Both sides of the standardized test controversy got half a loaf from the Commissioner. He endorsed the continued use of tests for basic skills—in fact, it was Steiner who put an end to the practice of lowering “cut scores” on the state’s tests, which made it appear that student performance was rising when it wasn’t. But he also urges the development of assessments that offer students “not only feedback on their ability to master the crucial foundational knowledge and skills, but also to demonstrate, through performance-based assessments, the higher-order critical thinking skills they will need for success in higher education and the world of work.” Simplistic assessments lead to simplistic thinking, an unhealthy focus on “the” answer instead of a deep interaction with the subject matter.
With his Teacher U experience to draw upon, Steiner is the perfect Commissioner to bring the lessons of charter schools to our worst-performing public schools. CGR’s symposium also included Doug Lemov, one of the founders of Uncommon Schools (operator of the stellar Rochester Prep Charter school) and author of bestseller Teach Like a Champion. On Amazon.com’s “100 topsellers” list since its release seven months ago, Lemov’s book focused on the simple techniques of outstanding teachers. Last Tuesday, 300 teachers came to Wilson Magnet High School to listen to Lemov discuss the craft of teaching and hear him narrate videos of master teachers at work.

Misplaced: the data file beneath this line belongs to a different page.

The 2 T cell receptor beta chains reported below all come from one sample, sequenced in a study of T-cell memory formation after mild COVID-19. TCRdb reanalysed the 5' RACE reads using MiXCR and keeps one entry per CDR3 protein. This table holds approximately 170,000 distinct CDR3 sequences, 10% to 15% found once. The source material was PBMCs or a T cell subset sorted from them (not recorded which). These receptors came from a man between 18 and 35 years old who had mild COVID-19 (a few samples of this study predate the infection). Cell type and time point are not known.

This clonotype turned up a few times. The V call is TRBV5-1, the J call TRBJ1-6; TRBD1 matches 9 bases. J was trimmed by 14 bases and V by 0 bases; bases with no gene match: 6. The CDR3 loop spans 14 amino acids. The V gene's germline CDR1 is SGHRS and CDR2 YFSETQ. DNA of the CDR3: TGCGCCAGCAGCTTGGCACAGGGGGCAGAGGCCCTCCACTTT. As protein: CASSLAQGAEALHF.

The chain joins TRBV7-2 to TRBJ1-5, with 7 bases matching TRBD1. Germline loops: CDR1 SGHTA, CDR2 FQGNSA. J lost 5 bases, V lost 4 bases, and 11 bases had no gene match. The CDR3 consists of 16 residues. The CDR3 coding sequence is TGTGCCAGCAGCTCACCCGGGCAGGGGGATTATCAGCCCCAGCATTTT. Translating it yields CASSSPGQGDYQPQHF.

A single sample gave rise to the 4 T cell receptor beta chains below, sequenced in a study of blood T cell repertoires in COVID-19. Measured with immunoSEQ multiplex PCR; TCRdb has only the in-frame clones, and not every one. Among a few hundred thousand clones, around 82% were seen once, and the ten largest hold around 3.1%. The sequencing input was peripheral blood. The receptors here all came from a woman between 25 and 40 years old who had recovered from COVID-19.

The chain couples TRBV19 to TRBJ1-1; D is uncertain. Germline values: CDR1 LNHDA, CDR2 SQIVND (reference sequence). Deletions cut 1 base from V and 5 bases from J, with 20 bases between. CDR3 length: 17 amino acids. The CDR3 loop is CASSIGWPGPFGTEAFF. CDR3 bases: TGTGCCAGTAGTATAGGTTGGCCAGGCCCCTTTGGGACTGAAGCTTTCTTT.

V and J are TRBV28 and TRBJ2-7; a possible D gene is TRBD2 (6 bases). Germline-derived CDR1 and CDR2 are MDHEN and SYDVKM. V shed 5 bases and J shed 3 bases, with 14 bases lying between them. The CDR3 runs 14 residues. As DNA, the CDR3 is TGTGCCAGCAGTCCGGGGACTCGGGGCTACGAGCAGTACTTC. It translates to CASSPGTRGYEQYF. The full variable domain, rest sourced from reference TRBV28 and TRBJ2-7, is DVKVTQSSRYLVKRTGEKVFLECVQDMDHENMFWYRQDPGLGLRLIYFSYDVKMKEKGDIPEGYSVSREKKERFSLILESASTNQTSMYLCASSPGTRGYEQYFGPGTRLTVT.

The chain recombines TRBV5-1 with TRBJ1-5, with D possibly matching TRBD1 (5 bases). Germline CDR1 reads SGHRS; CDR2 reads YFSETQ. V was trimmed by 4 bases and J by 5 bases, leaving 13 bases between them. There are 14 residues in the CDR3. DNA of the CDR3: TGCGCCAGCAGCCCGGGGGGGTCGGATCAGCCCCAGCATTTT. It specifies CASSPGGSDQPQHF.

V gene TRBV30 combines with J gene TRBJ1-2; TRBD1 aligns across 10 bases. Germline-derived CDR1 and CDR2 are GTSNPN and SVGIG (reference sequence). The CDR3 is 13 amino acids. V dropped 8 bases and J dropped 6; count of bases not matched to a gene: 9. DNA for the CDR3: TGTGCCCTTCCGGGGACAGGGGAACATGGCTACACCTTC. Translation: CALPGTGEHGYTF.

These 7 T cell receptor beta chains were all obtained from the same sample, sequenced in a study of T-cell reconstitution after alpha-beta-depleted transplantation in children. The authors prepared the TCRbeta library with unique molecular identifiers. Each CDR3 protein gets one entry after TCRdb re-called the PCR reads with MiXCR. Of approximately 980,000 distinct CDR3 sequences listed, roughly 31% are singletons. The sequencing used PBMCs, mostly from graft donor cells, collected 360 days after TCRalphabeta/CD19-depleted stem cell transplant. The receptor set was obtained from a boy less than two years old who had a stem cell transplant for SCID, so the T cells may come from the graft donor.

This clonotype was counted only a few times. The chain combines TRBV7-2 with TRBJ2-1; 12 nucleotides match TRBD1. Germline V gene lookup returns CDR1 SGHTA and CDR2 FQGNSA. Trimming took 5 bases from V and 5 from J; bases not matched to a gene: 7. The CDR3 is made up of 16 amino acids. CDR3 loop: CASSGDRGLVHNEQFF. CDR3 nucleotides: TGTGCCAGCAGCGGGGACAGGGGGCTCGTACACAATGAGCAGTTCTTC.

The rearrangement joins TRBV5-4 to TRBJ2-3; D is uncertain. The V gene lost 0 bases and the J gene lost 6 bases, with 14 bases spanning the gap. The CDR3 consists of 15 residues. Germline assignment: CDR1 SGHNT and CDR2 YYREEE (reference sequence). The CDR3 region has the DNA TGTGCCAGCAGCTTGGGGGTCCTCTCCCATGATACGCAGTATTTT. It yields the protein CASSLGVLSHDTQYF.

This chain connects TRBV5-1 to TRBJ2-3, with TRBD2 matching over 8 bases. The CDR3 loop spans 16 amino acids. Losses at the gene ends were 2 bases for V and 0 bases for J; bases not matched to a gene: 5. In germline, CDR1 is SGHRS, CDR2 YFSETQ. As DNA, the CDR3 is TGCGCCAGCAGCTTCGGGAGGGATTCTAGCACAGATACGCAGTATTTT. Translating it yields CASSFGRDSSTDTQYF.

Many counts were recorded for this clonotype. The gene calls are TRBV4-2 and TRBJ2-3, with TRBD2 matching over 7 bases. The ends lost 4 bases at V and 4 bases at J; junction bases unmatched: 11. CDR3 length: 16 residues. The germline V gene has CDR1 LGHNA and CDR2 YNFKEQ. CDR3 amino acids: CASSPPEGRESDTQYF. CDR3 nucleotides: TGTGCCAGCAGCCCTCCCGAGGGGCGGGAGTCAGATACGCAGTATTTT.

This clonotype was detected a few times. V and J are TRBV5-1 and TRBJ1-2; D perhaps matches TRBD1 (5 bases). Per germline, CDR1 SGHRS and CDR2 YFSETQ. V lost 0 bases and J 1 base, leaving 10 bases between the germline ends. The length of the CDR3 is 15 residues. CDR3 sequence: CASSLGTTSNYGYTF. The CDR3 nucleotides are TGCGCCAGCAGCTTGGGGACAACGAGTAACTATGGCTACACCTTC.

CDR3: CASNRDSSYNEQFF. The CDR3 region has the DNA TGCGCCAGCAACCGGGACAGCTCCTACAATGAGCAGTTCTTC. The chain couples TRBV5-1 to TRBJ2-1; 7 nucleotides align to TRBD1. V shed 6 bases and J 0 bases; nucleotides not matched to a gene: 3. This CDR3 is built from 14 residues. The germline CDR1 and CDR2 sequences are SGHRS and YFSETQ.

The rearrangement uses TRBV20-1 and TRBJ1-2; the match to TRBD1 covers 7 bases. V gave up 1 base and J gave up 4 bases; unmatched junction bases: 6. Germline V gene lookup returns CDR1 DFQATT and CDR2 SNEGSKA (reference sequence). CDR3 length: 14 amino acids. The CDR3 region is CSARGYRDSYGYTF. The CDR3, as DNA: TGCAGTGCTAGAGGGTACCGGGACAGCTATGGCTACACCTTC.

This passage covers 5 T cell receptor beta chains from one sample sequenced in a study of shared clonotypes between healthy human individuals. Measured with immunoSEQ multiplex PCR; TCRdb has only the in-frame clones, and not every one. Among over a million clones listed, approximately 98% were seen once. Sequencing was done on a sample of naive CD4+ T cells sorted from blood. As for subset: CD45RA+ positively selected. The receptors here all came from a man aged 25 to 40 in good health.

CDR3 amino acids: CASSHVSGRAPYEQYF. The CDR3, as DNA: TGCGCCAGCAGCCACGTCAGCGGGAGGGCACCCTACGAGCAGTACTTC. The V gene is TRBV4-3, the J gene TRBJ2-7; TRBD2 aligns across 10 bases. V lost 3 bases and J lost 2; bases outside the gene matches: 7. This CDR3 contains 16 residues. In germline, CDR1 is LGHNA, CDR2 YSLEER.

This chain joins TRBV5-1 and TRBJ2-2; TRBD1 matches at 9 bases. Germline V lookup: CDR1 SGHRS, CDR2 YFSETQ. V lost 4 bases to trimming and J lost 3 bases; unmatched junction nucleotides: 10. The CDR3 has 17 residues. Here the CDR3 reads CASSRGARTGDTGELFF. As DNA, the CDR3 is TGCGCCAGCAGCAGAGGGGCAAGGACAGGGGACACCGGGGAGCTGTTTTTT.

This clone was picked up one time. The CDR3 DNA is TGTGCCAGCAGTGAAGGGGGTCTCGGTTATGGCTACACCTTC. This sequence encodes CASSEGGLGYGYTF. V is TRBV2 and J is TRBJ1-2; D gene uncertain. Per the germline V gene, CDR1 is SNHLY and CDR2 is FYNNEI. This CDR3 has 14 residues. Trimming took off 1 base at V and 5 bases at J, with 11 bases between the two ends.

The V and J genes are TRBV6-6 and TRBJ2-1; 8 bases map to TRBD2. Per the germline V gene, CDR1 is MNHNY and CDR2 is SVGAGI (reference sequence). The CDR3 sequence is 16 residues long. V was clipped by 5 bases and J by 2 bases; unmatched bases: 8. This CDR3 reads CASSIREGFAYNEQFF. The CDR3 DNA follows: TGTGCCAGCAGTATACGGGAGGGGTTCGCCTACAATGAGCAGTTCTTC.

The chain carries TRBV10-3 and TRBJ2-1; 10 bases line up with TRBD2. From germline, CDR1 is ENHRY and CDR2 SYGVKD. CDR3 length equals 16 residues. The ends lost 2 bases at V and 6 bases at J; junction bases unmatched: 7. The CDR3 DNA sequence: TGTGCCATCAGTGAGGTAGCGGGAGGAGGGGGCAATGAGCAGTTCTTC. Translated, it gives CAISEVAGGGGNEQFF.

Charter schools have never been intended to replace traditional public schools, although something approaching this is being attempted in New Orleans. Instead, many believe that charters should be laboratories for different approaches to instruction, different organizational models for teaching and learning. And they have fulfilled their promise—while student achievement doesn’t magically improve simply because a school is organized as a charter, the pressure to innovate and the willingness of tough charter regulators to close poor-performing schools has allowed exemplars to emerge. KIPP, Uncommon Schools, Promise Schools, Success Academies, and others have demonstrated their ability to establish and maintain high performing schools against a backdrop of poverty. Steiner’s work at Teacher U is aimed at bringing those lessons to teacher education.
Rochester Schools Superintendent Jean-Claude Brizard has embraced charter schools as an opportunity, not a threat. He recently negotiated a “Charter Compact” that brings the Board of Education, each of the charter operators, and the Rochester Teachers Association together in a partnership aimed at improving student outcomes for all of Rochester’s children.
Education remains our best anti-poverty program—and our most effective policy for reducing violence, fighting crime, and achieving a competitive economy. Improving our dysfunctional educational system will take courage, leadership and political acumen. While many difficult and controversial decisions lie ahead, we can be encouraged by the players now on stage—from Arne Duncan (with the support of the President), David Steiner (with support of Meryl Tisch and Wade Norwood at the Regents), and Jean-Claude Brizard (with the support of reformers on the Board of Education) to charter innovators like Doug Lemov. They seem to be singing from the same hymnal (if not always the same page). Let’s both encourage them and hold them accountable—great ideas and good plans are only the first step.
Kent Gardner, Ph.D. President & Chief Economist
Published in the Rochester (NY) Business Journal October 8, 2010